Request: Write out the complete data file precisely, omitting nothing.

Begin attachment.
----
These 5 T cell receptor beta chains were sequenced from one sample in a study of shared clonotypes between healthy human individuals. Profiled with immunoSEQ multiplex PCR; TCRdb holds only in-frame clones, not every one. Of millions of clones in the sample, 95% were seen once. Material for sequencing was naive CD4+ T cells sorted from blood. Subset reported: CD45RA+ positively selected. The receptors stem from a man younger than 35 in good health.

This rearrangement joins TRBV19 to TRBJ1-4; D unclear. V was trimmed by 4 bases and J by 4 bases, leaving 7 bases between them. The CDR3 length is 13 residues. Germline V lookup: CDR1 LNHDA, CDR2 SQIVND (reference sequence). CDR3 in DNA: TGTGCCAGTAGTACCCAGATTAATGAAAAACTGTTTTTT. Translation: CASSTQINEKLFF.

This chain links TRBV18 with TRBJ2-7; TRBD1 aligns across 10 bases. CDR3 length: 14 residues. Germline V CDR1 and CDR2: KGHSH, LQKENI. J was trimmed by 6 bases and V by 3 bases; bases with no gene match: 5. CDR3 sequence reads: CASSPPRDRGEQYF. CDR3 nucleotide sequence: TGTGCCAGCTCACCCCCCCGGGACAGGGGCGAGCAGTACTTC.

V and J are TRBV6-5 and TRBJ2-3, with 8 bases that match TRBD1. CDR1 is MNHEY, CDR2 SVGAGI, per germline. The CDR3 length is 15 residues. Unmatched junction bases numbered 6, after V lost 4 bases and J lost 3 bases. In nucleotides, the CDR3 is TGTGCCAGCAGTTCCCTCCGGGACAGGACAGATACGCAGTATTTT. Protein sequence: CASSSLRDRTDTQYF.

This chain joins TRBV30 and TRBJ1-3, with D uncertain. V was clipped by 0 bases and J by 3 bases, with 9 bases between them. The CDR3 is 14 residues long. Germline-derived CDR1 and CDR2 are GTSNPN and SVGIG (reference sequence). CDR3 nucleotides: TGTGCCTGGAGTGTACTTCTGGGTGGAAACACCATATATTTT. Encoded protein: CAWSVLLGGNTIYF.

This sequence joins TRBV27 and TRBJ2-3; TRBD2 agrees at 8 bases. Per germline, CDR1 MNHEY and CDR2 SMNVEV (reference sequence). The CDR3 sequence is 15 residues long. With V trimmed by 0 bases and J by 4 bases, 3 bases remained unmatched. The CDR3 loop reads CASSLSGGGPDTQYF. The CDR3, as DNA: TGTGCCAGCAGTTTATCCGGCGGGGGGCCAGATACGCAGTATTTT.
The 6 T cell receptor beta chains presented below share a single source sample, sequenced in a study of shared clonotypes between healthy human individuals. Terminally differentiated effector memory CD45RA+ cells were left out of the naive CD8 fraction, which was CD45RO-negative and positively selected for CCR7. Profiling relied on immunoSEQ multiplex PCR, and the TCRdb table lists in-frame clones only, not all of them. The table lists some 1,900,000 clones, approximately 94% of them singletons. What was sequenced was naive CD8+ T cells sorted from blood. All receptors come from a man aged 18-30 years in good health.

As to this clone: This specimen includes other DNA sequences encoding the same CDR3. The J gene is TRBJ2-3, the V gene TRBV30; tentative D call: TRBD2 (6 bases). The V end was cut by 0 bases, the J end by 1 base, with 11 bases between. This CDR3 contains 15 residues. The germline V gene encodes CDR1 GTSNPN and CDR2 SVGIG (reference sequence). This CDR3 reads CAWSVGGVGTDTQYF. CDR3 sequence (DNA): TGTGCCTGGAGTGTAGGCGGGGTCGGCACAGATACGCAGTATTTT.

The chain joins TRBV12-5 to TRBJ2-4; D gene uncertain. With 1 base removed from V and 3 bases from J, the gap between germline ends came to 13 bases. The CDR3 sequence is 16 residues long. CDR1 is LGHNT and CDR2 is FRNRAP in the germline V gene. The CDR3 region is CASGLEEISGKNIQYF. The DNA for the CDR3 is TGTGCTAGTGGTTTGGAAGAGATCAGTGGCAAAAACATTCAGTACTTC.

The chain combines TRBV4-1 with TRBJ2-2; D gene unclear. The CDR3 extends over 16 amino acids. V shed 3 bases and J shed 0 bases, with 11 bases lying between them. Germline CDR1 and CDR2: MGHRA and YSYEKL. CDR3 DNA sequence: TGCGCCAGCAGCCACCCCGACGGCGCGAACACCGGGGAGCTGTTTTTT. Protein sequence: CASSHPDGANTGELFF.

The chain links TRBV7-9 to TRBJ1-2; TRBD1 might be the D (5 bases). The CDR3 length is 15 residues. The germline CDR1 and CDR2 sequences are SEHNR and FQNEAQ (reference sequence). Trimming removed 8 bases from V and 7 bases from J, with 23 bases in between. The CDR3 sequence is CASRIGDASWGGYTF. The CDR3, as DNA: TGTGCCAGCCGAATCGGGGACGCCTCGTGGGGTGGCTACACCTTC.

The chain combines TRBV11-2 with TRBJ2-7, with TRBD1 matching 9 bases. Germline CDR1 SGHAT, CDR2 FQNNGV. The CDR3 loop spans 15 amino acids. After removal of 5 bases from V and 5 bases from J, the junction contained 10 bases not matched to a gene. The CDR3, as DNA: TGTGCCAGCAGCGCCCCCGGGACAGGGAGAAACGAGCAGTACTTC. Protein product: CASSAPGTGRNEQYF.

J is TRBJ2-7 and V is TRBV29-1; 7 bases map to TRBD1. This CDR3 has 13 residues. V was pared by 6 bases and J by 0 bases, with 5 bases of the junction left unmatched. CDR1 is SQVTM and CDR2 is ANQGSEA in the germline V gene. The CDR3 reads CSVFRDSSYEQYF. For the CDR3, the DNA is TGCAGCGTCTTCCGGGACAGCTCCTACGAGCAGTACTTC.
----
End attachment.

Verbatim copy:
These 5 T cell receptor beta chains were sequenced from one sample in a study of shared clonotypes between healthy human individuals. Profiled with immunoSEQ multiplex PCR; TCRdb holds only in-frame clones, not every one. Of millions of clones in the sample, 95% were seen once. Material for sequencing was naive CD4+ T cells sorted from blood. Subset reported: CD45RA+ positively selected. The receptors stem from a man younger than 35 in good health.

This rearrangement joins TRBV19 to TRBJ1-4; D unclear. V was trimmed by 4 bases and J by 4 bases, leaving 7 bases between them. The CDR3 length is 13 residues. Germline V lookup: CDR1 LNHDA, CDR2 SQIVND (reference sequence). CDR3 in DNA: TGTGCCAGTAGTACCCAGATTAATGAAAAACTGTTTTTT. Translation: CASSTQINEKLFF.

This chain links TRBV18 with TRBJ2-7; TRBD1 aligns across 10 bases. CDR3 length: 14 residues. Germline V CDR1 and CDR2: KGHSH, LQKENI. J was trimmed by 6 bases and V by 3 bases; bases with no gene match: 5. CDR3 sequence reads: CASSPPRDRGEQYF. CDR3 nucleotide sequence: TGTGCCAGCTCACCCCCCCGGGACAGGGGCGAGCAGTACTTC.

V and J are TRBV6-5 and TRBJ2-3, with 8 bases that match TRBD1. CDR1 is MNHEY, CDR2 SVGAGI, per germline. The CDR3 length is 15 residues. Unmatched junction bases numbered 6, after V lost 4 bases and J lost 3 bases. In nucleotides, the CDR3 is TGTGCCAGCAGTTCCCTCCGGGACAGGACAGATACGCAGTATTTT. Protein sequence: CASSSLRDRTDTQYF.

This chain joins TRBV30 and TRBJ1-3, with D uncertain. V was clipped by 0 bases and J by 3 bases, with 9 bases between them. The CDR3 is 14 residues long. Germline-derived CDR1 and CDR2 are GTSNPN and SVGIG (reference sequence). CDR3 nucleotides: TGTGCCTGGAGTGTACTTCTGGGTGGAAACACCATATATTTT. Encoded protein: CAWSVLLGGNTIYF.

This sequence joins TRBV27 and TRBJ2-3; TRBD2 agrees at 8 bases. Per germline, CDR1 MNHEY and CDR2 SMNVEV (reference sequence). The CDR3 sequence is 15 residues long. With V trimmed by 0 bases and J by 4 bases, 3 bases remained unmatched. The CDR3 loop reads CASSLSGGGPDTQYF. The CDR3, as DNA: TGTGCCAGCAGTTTATCCGGCGGGGGGCCAGATACGCAGTATTTT.
The 6 T cell receptor beta chains presented below share a single source sample, sequenced in a study of shared clonotypes between healthy human individuals. Terminally differentiated effector memory CD45RA+ cells were left out of the naive CD8 fraction, which was CD45RO-negative and positively selected for CCR7. Profiling relied on immunoSEQ multiplex PCR, and the TCRdb table lists in-frame clones only, not all of them. The table lists some 1,900,000 clones, approximately 94% of them singletons. What was sequenced was naive CD8+ T cells sorted from blood. All receptors come from a man aged 18-30 years in good health.

As to this clone: This specimen includes other DNA sequences encoding the same CDR3. The J gene is TRBJ2-3, the V gene TRBV30; tentative D call: TRBD2 (6 bases). The V end was cut by 0 bases, the J end by 1 base, with 11 bases between. This CDR3 contains 15 residues. The germline V gene encodes CDR1 GTSNPN and CDR2 SVGIG (reference sequence). This CDR3 reads CAWSVGGVGTDTQYF. CDR3 sequence (DNA): TGTGCCTGGAGTGTAGGCGGGGTCGGCACAGATACGCAGTATTTT.

The chain joins TRBV12-5 to TRBJ2-4; D gene uncertain. With 1 base removed from V and 3 bases from J, the gap between germline ends came to 13 bases. The CDR3 sequence is 16 residues long. CDR1 is LGHNT and CDR2 is FRNRAP in the germline V gene. The CDR3 region is CASGLEEISGKNIQYF. The DNA for the CDR3 is TGTGCTAGTGGTTTGGAAGAGATCAGTGGCAAAAACATTCAGTACTTC.

The chain combines TRBV4-1 with TRBJ2-2; D gene unclear. The CDR3 extends over 16 amino acids. V shed 3 bases and J shed 0 bases, with 11 bases lying between them. Germline CDR1 and CDR2: MGHRA and YSYEKL. CDR3 DNA sequence: TGCGCCAGCAGCCACCCCGACGGCGCGAACACCGGGGAGCTGTTTTTT. Protein sequence: CASSHPDGANTGELFF.

The chain links TRBV7-9 to TRBJ1-2; TRBD1 might be the D (5 bases). The CDR3 length is 15 residues. The germline CDR1 and CDR2 sequences are SEHNR and FQNEAQ (reference sequence). Trimming removed 8 bases from V and 7 bases from J, with 23 bases in between. The CDR3 sequence is CASRIGDASWGGYTF. The CDR3, as DNA: TGTGCCAGCCGAATCGGGGACGCCTCGTGGGGTGGCTACACCTTC.

The chain combines TRBV11-2 with TRBJ2-7, with TRBD1 matching 9 bases. Germline CDR1 SGHAT, CDR2 FQNNGV. The CDR3 loop spans 15 amino acids. After removal of 5 bases from V and 5 bases from J, the junction contained 10 bases not matched to a gene. The CDR3, as DNA: TGTGCCAGCAGCGCCCCCGGGACAGGGAGAAACGAGCAGTACTTC. Protein product: CASSAPGTGRNEQYF.

J is TRBJ2-7 and V is TRBV29-1; 7 bases map to TRBD1. This CDR3 has 13 residues. V was pared by 6 bases and J by 0 bases, with 5 bases of the junction left unmatched. CDR1 is SQVTM and CDR2 is ANQGSEA in the germline V gene. The CDR3 reads CSVFRDSSYEQYF. For the CDR3, the DNA is TGCAGCGTCTTCCGGGACAGCTCCTACGAGCAGTACTTC.